• The Kentucky State FFA Convention was held   June 8th- 10th.   The Spencer County FFA had  probably its most successful state convention ever.

    Kevin Herndon was elected as the 2010-11 State FFA Sentinel.

    In the Chapter rating contest, the chapter was the top chapter in all categories.

    The  chapter was state winner  in five team events.   

  • This cecropia moth was found by Audrey Hickerson when it was still in a cocoon at her grandmother’s house in Stamping Ground. The cecropia moth is the largest moth in North America and considered a rare sighting for anyone. Audrey’s preschool teacher, Mrs. Eye, allowed the moth to stay in her classroom until it came out of the chrysalis on May 20. Audrey took the moth back to her grandmother’s house later that week and released it.

    Above: Audrey and the cecropia moth the day she released it at her Mamaw’s in Stamping Ground.

     

  • ‘This know in the last days perilous times shall come.” -2 Timothy 3:1.

    As we look at our nation and around the world we have to say we are living in perilous times.

    Our President proposed to set up abortion clinics around the world, and the speaker of the house called it birth control. Now the President and Congress are working on repealing the ‘No ask, no tell” policy for homosexuals in our armed forces. It seems like every ungodly thing in the world is what we want to do.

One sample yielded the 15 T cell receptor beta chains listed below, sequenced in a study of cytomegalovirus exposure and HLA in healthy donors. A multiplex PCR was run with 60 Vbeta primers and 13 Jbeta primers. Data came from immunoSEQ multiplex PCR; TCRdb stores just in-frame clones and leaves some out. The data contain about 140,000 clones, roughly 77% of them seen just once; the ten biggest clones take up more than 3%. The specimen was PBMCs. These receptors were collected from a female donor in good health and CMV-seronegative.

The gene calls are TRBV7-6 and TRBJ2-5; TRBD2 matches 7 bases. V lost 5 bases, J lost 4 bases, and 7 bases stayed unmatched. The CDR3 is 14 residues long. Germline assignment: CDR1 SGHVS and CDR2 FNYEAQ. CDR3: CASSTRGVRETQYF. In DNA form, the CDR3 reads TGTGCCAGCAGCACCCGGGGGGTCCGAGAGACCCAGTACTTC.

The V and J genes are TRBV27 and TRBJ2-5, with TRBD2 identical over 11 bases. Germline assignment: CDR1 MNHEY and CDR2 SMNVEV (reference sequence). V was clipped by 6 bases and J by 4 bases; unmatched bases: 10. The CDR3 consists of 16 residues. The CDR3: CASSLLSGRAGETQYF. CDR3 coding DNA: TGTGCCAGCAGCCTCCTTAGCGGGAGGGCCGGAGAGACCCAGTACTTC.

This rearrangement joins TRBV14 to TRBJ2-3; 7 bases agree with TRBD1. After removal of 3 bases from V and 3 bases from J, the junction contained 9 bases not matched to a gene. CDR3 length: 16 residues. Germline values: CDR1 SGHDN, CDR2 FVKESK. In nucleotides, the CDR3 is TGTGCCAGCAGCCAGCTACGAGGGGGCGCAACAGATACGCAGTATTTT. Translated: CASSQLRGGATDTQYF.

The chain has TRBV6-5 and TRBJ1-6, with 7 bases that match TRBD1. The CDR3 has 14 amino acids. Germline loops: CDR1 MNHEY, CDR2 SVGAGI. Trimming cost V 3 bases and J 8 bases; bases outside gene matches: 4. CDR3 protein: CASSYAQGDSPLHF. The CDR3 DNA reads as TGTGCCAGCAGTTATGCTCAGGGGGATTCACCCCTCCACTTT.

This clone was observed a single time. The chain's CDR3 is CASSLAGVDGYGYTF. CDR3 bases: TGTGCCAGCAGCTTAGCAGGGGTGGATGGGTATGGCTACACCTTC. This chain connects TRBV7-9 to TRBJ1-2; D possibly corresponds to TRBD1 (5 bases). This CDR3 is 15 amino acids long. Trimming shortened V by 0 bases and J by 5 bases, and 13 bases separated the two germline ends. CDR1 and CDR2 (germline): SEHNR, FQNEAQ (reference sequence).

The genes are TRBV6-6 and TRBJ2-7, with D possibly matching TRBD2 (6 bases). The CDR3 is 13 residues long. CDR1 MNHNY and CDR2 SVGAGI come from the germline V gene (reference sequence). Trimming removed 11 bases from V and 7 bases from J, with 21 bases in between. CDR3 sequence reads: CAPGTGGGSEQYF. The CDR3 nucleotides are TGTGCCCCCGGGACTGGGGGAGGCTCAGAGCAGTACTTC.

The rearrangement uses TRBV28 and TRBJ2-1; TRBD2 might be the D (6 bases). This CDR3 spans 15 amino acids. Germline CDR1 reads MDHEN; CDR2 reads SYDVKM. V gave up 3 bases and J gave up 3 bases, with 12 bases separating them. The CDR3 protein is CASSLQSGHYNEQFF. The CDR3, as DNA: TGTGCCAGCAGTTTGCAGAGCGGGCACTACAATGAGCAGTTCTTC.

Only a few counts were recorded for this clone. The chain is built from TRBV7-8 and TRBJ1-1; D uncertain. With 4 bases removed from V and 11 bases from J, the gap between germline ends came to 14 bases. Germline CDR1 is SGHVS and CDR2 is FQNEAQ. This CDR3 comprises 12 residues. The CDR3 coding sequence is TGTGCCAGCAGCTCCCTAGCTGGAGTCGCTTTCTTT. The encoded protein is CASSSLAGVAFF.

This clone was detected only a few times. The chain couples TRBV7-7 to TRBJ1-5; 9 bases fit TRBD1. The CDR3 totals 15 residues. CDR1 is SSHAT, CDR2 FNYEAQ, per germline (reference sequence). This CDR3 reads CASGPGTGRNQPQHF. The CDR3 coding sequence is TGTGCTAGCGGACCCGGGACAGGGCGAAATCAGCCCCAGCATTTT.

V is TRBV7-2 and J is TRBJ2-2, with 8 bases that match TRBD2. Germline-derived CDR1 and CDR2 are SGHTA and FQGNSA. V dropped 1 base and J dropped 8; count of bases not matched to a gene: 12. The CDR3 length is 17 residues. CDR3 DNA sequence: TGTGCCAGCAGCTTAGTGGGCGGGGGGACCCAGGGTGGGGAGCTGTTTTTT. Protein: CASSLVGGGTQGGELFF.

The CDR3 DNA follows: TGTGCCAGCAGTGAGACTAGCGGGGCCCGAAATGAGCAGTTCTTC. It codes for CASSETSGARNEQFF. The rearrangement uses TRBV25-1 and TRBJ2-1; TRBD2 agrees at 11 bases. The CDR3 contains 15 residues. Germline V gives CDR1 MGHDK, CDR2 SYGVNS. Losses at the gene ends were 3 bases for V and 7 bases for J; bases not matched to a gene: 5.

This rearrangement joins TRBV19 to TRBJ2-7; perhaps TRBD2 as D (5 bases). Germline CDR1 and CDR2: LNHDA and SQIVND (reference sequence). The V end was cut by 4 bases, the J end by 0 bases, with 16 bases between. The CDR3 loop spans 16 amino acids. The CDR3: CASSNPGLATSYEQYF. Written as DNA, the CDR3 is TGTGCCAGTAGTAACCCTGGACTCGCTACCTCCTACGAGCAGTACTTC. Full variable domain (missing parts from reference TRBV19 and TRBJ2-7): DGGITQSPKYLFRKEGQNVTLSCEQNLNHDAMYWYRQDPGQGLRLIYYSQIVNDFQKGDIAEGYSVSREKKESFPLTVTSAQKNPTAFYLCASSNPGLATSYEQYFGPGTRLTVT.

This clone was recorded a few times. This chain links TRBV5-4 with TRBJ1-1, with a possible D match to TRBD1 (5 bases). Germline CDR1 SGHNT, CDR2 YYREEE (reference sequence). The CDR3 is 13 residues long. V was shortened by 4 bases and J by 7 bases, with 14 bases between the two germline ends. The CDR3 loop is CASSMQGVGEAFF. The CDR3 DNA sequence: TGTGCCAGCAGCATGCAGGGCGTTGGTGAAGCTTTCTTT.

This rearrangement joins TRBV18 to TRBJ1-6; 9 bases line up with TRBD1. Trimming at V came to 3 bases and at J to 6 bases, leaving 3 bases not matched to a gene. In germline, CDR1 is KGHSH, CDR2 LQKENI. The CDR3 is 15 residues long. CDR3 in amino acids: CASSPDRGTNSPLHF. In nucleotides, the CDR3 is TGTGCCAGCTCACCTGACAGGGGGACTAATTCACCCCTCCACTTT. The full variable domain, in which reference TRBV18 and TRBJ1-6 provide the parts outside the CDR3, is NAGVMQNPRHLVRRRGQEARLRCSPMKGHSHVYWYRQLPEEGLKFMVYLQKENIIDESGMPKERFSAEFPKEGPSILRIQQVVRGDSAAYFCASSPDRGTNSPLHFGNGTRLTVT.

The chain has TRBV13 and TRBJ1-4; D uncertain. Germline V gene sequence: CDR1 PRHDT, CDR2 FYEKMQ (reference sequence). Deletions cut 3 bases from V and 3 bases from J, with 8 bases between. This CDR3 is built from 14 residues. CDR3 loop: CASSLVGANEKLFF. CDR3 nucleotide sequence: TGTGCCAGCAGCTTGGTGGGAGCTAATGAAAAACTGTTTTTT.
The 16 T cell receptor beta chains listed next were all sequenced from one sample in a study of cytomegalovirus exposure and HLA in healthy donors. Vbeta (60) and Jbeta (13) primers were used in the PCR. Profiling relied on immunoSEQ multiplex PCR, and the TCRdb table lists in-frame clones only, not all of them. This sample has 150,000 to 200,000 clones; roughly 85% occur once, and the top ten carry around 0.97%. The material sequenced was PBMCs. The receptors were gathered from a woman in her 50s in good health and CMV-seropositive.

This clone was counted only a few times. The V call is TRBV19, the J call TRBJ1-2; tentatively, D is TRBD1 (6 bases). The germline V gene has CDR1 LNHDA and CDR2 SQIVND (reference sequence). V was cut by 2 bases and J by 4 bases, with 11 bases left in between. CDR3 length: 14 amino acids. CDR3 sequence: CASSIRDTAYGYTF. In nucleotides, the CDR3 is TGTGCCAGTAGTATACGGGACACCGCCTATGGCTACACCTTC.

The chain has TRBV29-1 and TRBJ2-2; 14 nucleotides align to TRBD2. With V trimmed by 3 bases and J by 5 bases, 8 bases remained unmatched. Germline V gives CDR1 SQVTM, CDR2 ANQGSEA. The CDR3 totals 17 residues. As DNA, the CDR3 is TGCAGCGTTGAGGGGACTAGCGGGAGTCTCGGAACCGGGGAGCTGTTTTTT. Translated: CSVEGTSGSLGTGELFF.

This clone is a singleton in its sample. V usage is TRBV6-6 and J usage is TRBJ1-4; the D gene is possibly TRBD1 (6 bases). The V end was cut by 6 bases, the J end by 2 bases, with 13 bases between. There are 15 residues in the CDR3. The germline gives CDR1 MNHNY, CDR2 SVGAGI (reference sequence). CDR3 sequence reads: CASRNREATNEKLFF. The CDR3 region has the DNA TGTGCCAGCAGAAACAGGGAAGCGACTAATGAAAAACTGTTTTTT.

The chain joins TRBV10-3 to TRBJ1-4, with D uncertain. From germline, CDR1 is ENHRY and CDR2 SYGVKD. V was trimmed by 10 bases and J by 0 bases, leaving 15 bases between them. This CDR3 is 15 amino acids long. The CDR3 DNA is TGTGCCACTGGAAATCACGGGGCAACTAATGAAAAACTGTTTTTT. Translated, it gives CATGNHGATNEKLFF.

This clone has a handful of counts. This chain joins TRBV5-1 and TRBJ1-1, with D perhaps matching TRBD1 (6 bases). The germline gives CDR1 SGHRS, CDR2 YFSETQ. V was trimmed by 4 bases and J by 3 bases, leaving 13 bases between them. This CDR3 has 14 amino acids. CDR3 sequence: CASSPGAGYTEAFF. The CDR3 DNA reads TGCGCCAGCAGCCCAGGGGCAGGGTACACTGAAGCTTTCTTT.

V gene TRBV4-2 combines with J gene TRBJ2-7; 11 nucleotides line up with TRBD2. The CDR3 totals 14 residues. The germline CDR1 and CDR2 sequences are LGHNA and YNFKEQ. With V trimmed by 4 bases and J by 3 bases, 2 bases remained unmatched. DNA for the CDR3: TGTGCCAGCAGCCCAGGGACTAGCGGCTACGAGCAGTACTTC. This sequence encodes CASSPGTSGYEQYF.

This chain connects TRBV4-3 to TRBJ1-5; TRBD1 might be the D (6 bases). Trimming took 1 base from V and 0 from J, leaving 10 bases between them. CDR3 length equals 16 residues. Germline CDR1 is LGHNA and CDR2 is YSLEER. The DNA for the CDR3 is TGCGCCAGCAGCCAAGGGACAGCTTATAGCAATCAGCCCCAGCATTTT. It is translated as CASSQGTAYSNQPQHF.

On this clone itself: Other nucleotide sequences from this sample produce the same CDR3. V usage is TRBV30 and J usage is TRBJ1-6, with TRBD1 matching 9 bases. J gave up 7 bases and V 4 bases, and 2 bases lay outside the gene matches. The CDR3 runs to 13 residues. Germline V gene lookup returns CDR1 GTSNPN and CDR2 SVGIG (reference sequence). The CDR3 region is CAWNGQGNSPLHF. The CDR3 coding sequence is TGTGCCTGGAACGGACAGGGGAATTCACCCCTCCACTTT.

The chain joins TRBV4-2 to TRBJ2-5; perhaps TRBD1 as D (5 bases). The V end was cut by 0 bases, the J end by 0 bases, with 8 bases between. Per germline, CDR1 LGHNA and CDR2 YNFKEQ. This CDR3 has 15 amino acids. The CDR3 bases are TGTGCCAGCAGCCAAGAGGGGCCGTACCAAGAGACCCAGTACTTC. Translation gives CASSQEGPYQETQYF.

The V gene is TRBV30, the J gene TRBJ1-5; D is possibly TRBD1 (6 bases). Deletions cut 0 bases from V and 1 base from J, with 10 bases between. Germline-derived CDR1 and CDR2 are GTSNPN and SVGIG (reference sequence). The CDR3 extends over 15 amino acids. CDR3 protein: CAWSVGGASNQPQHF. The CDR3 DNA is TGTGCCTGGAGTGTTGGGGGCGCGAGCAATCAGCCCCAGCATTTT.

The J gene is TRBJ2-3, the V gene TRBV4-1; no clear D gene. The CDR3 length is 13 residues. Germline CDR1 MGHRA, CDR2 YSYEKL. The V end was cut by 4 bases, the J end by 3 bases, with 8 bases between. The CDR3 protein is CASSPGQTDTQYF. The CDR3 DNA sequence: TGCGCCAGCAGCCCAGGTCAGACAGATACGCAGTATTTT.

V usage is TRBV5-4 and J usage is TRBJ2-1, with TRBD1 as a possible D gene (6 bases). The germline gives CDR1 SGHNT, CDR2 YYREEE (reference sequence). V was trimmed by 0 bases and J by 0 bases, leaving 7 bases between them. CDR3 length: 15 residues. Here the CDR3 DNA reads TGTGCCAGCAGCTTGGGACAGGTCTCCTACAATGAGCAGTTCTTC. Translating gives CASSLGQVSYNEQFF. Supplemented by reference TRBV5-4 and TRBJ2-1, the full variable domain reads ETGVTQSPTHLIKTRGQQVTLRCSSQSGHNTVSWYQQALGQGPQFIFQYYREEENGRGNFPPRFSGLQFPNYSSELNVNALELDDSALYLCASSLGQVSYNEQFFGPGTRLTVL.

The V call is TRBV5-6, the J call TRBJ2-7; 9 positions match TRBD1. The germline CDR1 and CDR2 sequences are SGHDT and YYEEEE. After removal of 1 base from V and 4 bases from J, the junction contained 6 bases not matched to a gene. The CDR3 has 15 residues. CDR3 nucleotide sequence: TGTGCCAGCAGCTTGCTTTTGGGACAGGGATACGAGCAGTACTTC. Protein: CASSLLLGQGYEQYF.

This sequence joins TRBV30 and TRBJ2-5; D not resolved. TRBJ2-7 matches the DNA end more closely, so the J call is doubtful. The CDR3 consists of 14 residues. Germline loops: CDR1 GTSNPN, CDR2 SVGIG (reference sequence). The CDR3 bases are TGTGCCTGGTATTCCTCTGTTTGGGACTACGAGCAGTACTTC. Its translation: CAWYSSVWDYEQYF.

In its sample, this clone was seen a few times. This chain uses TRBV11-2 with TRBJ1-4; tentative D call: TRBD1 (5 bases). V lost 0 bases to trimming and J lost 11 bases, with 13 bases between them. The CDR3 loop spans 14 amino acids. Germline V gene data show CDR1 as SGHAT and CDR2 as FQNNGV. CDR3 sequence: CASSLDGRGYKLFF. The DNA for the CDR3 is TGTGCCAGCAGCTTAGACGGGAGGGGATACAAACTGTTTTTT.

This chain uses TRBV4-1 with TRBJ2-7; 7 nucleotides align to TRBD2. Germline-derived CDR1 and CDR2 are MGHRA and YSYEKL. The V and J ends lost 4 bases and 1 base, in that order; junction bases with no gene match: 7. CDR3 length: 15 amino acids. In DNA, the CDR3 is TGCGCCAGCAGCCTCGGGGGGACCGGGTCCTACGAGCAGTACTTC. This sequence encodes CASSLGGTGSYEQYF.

• Students from Spencer County Middle School and Taylorsville Elementary School recently released about 130 trout into Otter Creek after raising them for months in their classrooms as part of a Trout in the Classroom project.

  • Patrons of the Spencer County Library enjoyed a warm summer evening at the Shelburne’s Tunnel Hill Farm last Tuesday. 

    Patrons came together as part of the Library’s Summer Reading Program.  Country Mart provided hot dogs to grill out and bottled water to keep everyone cool on the hike through the woods to the old railroad tunnel. 

  • Each of the Spencer County participants in the 2010 Louisville Area Communications Day brought home a blue ribbon and first place. The event was held April 24 at the Eminence Independent School in Henry County.

    Apryl Wood (seen far left) won in Junior Animal Science Demonstration for her demonstration called Tales of Cryptids.

    Lilli Hanik (seen at right) won in the Speech Category (11 Years Old - 1998) for Country Ham.

  • Over 600 members, parents, and guests attended the Spencer County FFA Banquet on May 18.  

    Winners of the top awards were:   Star Freshman Farmer, Sam Perry; Star Freshman Agribusinessman,  Brandon Cotton; and Star Freshman Placement, Tyler Fleig.

    Stars in the Sophomore class were:  Farmer,  Joseph Snider, Placement, Emily Hume; and Agribusinessman, Courtney Cox.

    Junior Stars were:  Farmer,  Matthew Jeffiers;   Agribusinessman, Justin Goodlett; and Placement, Cody Milburn.